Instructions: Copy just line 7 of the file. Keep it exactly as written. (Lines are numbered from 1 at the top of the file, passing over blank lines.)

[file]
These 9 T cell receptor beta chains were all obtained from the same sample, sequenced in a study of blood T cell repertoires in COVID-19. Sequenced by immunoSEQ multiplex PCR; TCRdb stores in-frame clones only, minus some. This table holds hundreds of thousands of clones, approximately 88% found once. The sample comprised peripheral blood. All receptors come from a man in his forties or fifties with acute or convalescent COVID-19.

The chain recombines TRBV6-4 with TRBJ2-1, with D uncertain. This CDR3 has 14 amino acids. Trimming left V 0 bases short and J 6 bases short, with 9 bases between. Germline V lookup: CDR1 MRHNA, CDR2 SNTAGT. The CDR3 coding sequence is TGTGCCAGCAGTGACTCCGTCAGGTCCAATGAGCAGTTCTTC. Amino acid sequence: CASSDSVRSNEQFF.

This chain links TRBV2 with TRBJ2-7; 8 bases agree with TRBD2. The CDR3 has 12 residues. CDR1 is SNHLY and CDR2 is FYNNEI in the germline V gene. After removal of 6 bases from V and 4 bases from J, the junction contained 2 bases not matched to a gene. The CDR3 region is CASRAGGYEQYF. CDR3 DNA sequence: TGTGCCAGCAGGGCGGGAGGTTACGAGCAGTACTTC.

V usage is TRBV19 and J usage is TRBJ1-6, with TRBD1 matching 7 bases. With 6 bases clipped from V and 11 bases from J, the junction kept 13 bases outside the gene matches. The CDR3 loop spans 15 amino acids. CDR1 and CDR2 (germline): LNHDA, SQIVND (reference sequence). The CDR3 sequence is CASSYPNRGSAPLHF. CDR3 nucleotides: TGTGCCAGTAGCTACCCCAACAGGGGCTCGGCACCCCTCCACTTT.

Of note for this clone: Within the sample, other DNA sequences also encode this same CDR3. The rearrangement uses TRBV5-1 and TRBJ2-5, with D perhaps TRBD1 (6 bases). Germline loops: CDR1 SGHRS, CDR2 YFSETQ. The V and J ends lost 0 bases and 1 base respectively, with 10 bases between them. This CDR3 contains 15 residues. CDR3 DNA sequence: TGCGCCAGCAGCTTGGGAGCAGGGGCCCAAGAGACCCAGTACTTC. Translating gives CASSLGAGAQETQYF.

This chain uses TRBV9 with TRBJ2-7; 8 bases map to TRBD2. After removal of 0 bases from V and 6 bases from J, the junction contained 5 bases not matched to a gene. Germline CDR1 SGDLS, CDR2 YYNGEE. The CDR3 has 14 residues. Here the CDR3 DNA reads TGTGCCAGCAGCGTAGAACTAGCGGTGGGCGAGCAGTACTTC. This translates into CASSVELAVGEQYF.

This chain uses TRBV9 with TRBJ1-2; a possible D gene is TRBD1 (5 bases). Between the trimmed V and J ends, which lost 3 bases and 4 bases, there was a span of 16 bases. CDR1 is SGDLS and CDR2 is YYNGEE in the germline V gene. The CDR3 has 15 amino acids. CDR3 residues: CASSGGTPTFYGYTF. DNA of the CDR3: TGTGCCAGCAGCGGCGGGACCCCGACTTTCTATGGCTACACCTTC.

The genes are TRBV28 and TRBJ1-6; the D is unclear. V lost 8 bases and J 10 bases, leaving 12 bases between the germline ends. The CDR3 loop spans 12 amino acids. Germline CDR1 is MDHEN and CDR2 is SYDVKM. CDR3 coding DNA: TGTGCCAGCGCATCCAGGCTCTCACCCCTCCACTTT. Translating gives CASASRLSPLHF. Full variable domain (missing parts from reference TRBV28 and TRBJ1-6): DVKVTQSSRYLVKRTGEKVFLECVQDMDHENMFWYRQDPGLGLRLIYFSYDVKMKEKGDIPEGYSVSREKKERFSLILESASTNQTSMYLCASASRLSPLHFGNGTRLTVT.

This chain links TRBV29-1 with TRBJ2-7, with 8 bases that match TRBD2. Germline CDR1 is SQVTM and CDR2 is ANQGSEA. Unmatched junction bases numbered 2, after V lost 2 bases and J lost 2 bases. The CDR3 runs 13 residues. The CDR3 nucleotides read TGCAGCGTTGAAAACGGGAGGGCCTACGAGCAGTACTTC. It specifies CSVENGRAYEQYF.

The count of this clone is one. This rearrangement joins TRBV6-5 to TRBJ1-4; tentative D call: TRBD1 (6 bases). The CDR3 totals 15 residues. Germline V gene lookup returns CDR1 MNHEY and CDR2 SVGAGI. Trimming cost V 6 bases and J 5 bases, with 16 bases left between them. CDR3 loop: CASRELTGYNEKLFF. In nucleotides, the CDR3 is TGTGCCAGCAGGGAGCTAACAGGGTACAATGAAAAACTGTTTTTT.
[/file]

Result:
This chain uses TRBV9 with TRBJ1-2; a possible D gene is TRBD1 (5 bases). Between the trimmed V and J ends, which lost 3 bases and 4 bases, there was a span of 16 bases. CDR1 is SGDLS and CDR2 is YYNGEE in the germline V gene. The CDR3 has 15 amino acids. CDR3 residues: CASSGGTPTFYGYTF. DNA of the CDR3: TGTGCCAGCAGCGGCGGGACCCCGACTTTCTATGGCTACACCTTC.